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the Upside Down Netflix add Irish actress Amybeth McNulty to Stranger Things cast for season four

The Donegal native co-starred in the RTÉ One series Clean Break played the lead role in the CBC/Netflix drama series Anne with an E

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Irish actress Amybeth McNulty has been cast for the latest season of the hit Netflix series Stranger Things.

Born in Letterkenny, Donegal, in 2001, McNulty is set to appear in the fourth season of the science fiction show.

She will portray the character of Vickie, a cool, fast-talking band nerd who catches the eye of one of our beloved heroes.

McNulty, who’s father is Irish and mother is Canadian, co-starred in the RTÉ One series Clean Break in 2014. However, she is best known for her starring role as Anne Shirley in the CBC/Netflix drama series Anne with an E.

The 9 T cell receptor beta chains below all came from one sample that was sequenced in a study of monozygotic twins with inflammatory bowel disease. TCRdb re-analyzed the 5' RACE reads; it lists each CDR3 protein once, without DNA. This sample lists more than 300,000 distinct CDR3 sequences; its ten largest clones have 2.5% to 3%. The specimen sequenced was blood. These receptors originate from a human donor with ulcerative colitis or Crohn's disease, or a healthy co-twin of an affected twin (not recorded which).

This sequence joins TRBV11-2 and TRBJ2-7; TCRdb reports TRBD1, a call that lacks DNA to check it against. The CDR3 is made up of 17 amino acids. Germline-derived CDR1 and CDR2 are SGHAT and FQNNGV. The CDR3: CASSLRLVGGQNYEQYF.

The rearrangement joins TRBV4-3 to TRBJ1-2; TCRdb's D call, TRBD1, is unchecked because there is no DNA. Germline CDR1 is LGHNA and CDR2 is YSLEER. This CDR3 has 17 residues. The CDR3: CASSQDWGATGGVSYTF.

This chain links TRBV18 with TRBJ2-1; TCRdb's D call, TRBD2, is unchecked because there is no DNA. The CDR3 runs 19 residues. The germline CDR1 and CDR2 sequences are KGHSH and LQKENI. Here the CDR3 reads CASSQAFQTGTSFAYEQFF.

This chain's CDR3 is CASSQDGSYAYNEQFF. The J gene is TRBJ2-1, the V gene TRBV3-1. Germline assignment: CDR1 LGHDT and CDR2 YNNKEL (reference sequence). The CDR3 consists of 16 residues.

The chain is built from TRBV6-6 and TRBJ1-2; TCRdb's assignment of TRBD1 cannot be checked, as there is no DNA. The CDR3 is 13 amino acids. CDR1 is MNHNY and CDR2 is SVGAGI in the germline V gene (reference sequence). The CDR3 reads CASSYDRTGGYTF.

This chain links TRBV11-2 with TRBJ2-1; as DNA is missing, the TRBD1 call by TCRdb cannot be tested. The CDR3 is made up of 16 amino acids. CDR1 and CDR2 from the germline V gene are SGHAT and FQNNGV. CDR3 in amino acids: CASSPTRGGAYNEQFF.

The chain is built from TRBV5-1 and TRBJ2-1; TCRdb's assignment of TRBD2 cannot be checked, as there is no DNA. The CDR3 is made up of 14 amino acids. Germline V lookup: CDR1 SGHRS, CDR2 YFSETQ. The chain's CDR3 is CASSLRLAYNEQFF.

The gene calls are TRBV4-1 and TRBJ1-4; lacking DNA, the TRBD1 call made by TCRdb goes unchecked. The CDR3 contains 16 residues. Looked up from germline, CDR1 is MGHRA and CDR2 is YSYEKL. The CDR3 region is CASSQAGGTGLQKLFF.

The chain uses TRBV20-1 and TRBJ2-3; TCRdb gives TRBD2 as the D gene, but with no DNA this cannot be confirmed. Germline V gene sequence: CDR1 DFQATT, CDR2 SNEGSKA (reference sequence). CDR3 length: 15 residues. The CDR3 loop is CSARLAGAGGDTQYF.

The newest season of Stranger Things is currently in production in Atlanta, and several more characters were also announced for the upcoming season.

Myles Truitt, who previously appeared in shows such as Queen Sugar and Black Mafia Family, will play Patrick. He’s a Hawkins basketball star who has friends, talent, and a good life, until shocking events send his life spiraling out of control.

Meanwhile, Regina Ting Chen - who was also in Queen of the South, and most recently showed up in The Falcon and The Winter Soldier - will play Ms. Kelly. She’s a popular guidance counselor who cares deeply for her students - especially those struggling the most.

And then there’s Grace Van Dien, who will portray Chrissy, the Hawkins’ High lead cheerleader and the most popular girl in school. But beneath the seemingly perfect surface lies a dark secret. Van Dien previously appeared in Charlie Says and The Village.

Production for the fourth season of Stranger Things was delayed due to the pandemic, and although things are back on track, fans will most likely have to wait until 2022 for any new episodes.

Earlier in May, Netflix dropped a teaser trailer for the upcoming season, which primarily showed Millie Bobby Brown’s character Eleven stuck in some sort of psychological centre.

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